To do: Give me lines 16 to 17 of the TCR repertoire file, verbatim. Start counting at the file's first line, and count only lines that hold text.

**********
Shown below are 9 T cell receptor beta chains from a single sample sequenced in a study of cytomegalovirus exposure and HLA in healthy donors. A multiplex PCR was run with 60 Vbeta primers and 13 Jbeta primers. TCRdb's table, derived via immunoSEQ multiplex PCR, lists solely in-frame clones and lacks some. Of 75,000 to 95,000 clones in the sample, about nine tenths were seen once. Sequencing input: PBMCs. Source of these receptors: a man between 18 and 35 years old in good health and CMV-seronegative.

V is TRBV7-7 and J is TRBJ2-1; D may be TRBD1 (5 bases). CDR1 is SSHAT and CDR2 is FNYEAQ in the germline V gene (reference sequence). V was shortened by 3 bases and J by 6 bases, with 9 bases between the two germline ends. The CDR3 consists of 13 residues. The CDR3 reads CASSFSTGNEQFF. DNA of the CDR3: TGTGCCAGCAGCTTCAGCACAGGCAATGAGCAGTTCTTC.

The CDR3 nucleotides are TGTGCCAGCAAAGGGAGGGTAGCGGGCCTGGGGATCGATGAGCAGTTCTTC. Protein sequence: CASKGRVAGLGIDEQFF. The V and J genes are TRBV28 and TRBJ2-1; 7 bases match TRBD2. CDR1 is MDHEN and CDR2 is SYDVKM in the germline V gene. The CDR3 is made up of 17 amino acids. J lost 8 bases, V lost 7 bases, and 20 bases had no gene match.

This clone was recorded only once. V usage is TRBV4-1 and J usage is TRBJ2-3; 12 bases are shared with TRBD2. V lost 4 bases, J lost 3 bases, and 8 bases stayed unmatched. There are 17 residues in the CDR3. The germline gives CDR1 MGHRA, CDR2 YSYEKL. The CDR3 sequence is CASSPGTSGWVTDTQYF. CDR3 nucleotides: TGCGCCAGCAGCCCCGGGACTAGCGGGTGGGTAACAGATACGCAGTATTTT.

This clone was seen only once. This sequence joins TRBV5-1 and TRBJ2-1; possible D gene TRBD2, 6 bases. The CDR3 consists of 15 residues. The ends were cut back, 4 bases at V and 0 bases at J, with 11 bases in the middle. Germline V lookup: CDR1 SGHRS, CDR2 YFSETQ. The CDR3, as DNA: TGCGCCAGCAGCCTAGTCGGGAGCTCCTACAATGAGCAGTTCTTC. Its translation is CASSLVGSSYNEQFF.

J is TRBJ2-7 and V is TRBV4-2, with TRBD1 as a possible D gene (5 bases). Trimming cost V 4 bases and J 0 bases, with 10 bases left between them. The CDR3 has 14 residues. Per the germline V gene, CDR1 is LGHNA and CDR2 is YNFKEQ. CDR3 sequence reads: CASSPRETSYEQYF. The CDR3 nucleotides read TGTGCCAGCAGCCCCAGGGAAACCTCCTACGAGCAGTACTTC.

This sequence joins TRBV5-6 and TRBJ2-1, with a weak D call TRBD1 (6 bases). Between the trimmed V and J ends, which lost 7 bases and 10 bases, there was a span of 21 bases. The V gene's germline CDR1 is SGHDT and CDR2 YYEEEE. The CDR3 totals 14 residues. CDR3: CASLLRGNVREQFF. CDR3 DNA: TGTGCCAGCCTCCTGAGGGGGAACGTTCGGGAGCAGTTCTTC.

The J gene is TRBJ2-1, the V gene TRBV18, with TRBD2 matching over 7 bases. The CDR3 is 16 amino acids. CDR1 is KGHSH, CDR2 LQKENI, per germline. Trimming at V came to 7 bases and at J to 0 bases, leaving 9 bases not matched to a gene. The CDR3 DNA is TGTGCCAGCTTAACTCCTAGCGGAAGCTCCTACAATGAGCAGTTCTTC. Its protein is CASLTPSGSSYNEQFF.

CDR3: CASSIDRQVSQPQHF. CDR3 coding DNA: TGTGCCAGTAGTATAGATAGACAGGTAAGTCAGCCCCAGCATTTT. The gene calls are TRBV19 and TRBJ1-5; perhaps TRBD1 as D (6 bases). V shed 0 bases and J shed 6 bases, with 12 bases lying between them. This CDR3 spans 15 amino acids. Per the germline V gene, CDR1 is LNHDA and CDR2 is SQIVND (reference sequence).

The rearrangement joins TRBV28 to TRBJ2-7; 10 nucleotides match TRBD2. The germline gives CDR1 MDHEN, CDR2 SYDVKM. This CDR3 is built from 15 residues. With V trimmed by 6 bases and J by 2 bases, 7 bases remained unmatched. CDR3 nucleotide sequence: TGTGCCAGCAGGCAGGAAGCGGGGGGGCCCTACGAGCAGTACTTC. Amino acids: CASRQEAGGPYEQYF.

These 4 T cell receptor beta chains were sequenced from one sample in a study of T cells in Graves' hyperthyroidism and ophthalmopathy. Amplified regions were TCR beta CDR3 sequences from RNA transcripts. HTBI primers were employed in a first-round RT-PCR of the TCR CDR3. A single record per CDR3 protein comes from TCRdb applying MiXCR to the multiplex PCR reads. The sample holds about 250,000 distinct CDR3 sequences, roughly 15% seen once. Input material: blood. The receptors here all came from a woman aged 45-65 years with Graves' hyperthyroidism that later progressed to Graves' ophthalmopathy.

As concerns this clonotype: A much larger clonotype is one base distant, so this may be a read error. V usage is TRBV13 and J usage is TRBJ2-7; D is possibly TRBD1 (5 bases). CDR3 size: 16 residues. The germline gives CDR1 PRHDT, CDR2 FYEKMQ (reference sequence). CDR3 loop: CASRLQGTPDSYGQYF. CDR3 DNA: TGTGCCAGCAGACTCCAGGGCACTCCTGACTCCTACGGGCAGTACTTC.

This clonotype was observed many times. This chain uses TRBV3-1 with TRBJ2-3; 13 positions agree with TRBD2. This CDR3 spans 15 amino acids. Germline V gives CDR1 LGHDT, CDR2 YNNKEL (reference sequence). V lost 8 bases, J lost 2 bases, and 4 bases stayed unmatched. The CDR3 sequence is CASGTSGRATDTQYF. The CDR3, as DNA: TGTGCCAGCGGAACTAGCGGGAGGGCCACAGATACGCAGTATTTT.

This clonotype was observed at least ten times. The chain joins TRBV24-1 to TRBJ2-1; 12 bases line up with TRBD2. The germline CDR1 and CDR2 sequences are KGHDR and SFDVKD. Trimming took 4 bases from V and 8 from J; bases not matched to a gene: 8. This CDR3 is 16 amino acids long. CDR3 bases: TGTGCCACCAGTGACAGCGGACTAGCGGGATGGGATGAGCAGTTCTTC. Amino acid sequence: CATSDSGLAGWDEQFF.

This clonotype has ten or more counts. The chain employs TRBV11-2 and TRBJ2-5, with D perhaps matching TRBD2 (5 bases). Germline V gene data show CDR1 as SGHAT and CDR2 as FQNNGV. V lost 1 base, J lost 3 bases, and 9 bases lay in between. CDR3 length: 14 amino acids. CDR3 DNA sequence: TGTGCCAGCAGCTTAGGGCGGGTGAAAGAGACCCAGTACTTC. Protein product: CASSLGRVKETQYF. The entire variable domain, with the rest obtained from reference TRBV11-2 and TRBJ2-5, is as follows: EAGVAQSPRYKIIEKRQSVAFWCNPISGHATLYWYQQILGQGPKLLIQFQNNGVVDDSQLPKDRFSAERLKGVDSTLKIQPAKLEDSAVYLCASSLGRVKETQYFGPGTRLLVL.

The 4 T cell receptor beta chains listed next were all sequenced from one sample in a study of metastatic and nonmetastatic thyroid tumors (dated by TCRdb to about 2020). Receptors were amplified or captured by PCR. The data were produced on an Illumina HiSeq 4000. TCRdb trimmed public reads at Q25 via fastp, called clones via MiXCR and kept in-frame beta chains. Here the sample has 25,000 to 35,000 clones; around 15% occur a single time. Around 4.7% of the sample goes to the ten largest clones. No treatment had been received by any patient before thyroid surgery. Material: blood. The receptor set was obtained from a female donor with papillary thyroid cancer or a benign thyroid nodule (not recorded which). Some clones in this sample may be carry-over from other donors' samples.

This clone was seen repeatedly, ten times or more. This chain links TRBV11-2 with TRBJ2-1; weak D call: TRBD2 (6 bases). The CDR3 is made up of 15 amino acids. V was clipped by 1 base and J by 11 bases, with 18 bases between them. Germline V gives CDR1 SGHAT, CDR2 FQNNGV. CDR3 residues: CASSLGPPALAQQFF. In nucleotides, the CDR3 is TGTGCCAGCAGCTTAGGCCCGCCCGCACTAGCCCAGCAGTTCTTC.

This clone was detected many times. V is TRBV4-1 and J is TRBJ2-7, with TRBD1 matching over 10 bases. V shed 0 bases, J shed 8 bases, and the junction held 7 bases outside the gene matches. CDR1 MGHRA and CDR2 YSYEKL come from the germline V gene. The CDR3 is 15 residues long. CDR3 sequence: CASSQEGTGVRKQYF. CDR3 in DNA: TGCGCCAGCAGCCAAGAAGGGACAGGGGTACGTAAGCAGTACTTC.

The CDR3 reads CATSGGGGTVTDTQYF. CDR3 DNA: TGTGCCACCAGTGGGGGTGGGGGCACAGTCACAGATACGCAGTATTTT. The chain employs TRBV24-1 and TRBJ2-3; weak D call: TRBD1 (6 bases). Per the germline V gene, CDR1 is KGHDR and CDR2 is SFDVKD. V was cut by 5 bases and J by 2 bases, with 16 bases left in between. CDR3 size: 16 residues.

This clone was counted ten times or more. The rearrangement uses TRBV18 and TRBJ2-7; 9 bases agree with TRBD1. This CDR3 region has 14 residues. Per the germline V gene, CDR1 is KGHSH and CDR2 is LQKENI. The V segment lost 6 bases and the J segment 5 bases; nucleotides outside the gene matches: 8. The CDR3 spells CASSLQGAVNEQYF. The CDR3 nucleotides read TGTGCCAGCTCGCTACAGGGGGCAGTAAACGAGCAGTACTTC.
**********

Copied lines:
The 4 T cell receptor beta chains listed next were all sequenced from one sample in a study of metastatic and nonmetastatic thyroid tumors (dated by TCRdb to about 2020). Receptors were amplified or captured by PCR. The data were produced on an Illumina HiSeq 4000. TCRdb trimmed public reads at Q25 via fastp, called clones via MiXCR and kept in-frame beta chains. Here the sample has 25,000 to 35,000 clones; around 15% occur a single time. Around 4.7% of the sample goes to the ten largest clones. No treatment had been received by any patient before thyroid surgery. Material: blood. The receptor set was obtained from a female donor with papillary thyroid cancer or a benign thyroid nodule (not recorded which). Some clones in this sample may be carry-over from other donors' samples.

This clone was seen repeatedly, ten times or more. This chain links TRBV11-2 with TRBJ2-1; weak D call: TRBD2 (6 bases). The CDR3 is made up of 15 amino acids. V was clipped by 1 base and J by 11 bases, with 18 bases between them. Germline V gives CDR1 SGHAT, CDR2 FQNNGV. CDR3 residues: CASSLGPPALAQQFF. In nucleotides, the CDR3 is TGTGCCAGCAGCTTAGGCCCGCCCGCACTAGCCCAGCAGTTCTTC.